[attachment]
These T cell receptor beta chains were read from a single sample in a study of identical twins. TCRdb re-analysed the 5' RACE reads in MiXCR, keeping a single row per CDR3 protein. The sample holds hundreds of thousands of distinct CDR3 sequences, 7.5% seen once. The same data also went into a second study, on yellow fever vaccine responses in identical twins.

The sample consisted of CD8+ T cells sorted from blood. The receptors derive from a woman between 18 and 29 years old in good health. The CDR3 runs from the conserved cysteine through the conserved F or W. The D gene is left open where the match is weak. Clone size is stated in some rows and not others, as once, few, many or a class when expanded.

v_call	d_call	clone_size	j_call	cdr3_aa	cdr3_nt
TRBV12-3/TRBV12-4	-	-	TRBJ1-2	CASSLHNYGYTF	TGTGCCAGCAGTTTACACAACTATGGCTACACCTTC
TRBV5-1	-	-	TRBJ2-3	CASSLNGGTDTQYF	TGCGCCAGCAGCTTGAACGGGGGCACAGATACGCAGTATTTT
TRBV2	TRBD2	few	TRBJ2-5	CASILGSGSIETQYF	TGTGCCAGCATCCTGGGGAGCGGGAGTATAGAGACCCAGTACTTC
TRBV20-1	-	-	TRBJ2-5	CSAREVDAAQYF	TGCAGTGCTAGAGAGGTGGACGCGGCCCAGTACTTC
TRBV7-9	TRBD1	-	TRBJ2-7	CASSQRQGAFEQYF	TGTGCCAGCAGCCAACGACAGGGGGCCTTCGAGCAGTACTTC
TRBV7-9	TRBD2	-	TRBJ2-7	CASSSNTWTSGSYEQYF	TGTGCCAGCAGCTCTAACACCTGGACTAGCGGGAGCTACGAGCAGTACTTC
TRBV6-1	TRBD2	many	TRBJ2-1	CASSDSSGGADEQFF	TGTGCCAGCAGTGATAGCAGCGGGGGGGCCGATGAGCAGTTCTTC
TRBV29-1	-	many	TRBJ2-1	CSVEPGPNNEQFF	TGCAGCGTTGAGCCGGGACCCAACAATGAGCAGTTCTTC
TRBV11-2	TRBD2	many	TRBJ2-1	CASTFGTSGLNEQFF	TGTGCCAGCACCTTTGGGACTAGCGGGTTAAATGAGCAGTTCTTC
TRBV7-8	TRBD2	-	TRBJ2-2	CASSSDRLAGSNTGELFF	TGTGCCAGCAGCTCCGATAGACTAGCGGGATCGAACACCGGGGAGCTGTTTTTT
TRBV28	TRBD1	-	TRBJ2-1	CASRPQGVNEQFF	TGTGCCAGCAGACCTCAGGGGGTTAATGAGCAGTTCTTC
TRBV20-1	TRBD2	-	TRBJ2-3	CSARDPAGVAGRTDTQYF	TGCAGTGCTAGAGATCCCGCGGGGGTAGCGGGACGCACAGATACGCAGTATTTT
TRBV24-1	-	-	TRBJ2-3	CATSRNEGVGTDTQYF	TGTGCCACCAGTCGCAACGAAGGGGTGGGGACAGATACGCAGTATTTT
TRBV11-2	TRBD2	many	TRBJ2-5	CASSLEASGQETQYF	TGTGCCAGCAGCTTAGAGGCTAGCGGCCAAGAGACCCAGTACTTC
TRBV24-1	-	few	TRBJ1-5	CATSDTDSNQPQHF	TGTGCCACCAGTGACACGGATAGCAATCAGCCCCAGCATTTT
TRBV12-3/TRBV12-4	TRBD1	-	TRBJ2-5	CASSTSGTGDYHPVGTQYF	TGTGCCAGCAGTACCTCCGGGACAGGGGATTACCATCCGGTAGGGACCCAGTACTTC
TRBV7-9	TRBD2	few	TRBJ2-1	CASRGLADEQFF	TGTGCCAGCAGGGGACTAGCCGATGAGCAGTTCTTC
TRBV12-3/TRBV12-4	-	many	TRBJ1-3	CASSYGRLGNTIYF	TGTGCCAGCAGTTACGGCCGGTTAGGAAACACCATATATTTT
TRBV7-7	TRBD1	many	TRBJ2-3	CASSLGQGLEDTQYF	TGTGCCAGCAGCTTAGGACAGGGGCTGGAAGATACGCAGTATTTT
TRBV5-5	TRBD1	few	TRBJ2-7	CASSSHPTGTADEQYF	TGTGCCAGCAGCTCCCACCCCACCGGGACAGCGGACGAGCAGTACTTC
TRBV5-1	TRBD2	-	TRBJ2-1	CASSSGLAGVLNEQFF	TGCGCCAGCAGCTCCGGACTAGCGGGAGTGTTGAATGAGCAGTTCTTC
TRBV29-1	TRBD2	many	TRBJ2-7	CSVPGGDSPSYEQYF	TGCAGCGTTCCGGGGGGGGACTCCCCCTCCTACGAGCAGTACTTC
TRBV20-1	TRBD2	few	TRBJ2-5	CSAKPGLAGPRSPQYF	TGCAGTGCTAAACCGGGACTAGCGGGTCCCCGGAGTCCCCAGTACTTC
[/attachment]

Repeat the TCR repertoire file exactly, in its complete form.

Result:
These T cell receptor beta chains were read from a single sample in a study of identical twins. TCRdb re-analysed the 5' RACE reads in MiXCR, keeping a single row per CDR3 protein. The sample holds hundreds of thousands of distinct CDR3 sequences, 7.5% seen once. The same data also went into a second study, on yellow fever vaccine responses in identical twins.

The sample consisted of CD8+ T cells sorted from blood. The receptors derive from a woman between 18 and 29 years old in good health. The CDR3 runs from the conserved cysteine through the conserved F or W. The D gene is left open where the match is weak. Clone size is stated in some rows and not others, as once, few, many or a class when expanded.

v_call	d_call	clone_size	j_call	cdr3_aa	cdr3_nt
TRBV12-3/TRBV12-4	-	-	TRBJ1-2	CASSLHNYGYTF	TGTGCCAGCAGTTTACACAACTATGGCTACACCTTC
TRBV5-1	-	-	TRBJ2-3	CASSLNGGTDTQYF	TGCGCCAGCAGCTTGAACGGGGGCACAGATACGCAGTATTTT
TRBV2	TRBD2	few	TRBJ2-5	CASILGSGSIETQYF	TGTGCCAGCATCCTGGGGAGCGGGAGTATAGAGACCCAGTACTTC
TRBV20-1	-	-	TRBJ2-5	CSAREVDAAQYF	TGCAGTGCTAGAGAGGTGGACGCGGCCCAGTACTTC
TRBV7-9	TRBD1	-	TRBJ2-7	CASSQRQGAFEQYF	TGTGCCAGCAGCCAACGACAGGGGGCCTTCGAGCAGTACTTC
TRBV7-9	TRBD2	-	TRBJ2-7	CASSSNTWTSGSYEQYF	TGTGCCAGCAGCTCTAACACCTGGACTAGCGGGAGCTACGAGCAGTACTTC
TRBV6-1	TRBD2	many	TRBJ2-1	CASSDSSGGADEQFF	TGTGCCAGCAGTGATAGCAGCGGGGGGGCCGATGAGCAGTTCTTC
TRBV29-1	-	many	TRBJ2-1	CSVEPGPNNEQFF	TGCAGCGTTGAGCCGGGACCCAACAATGAGCAGTTCTTC
TRBV11-2	TRBD2	many	TRBJ2-1	CASTFGTSGLNEQFF	TGTGCCAGCACCTTTGGGACTAGCGGGTTAAATGAGCAGTTCTTC
TRBV7-8	TRBD2	-	TRBJ2-2	CASSSDRLAGSNTGELFF	TGTGCCAGCAGCTCCGATAGACTAGCGGGATCGAACACCGGGGAGCTGTTTTTT
TRBV28	TRBD1	-	TRBJ2-1	CASRPQGVNEQFF	TGTGCCAGCAGACCTCAGGGGGTTAATGAGCAGTTCTTC
TRBV20-1	TRBD2	-	TRBJ2-3	CSARDPAGVAGRTDTQYF	TGCAGTGCTAGAGATCCCGCGGGGGTAGCGGGACGCACAGATACGCAGTATTTT
TRBV24-1	-	-	TRBJ2-3	CATSRNEGVGTDTQYF	TGTGCCACCAGTCGCAACGAAGGGGTGGGGACAGATACGCAGTATTTT
TRBV11-2	TRBD2	many	TRBJ2-5	CASSLEASGQETQYF	TGTGCCAGCAGCTTAGAGGCTAGCGGCCAAGAGACCCAGTACTTC
TRBV24-1	-	few	TRBJ1-5	CATSDTDSNQPQHF	TGTGCCACCAGTGACACGGATAGCAATCAGCCCCAGCATTTT
TRBV12-3/TRBV12-4	TRBD1	-	TRBJ2-5	CASSTSGTGDYHPVGTQYF	TGTGCCAGCAGTACCTCCGGGACAGGGGATTACCATCCGGTAGGGACCCAGTACTTC
TRBV7-9	TRBD2	few	TRBJ2-1	CASRGLADEQFF	TGTGCCAGCAGGGGACTAGCCGATGAGCAGTTCTTC
TRBV12-3/TRBV12-4	-	many	TRBJ1-3	CASSYGRLGNTIYF	TGTGCCAGCAGTTACGGCCGGTTAGGAAACACCATATATTTT
TRBV7-7	TRBD1	many	TRBJ2-3	CASSLGQGLEDTQYF	TGTGCCAGCAGCTTAGGACAGGGGCTGGAAGATACGCAGTATTTT
TRBV5-5	TRBD1	few	TRBJ2-7	CASSSHPTGTADEQYF	TGTGCCAGCAGCTCCCACCCCACCGGGACAGCGGACGAGCAGTACTTC
TRBV5-1	TRBD2	-	TRBJ2-1	CASSSGLAGVLNEQFF	TGCGCCAGCAGCTCCGGACTAGCGGGAGTGTTGAATGAGCAGTTCTTC
TRBV29-1	TRBD2	many	TRBJ2-7	CSVPGGDSPSYEQYF	TGCAGCGTTCCGGGGGGGGACTCCCCCTCCTACGAGCAGTACTTC
TRBV20-1	TRBD2	few	TRBJ2-5	CSAKPGLAGPRSPQYF	TGCAGTGCTAAACCGGGACTAGCGGGTCCCCGGAGTCCCCAGTACTTC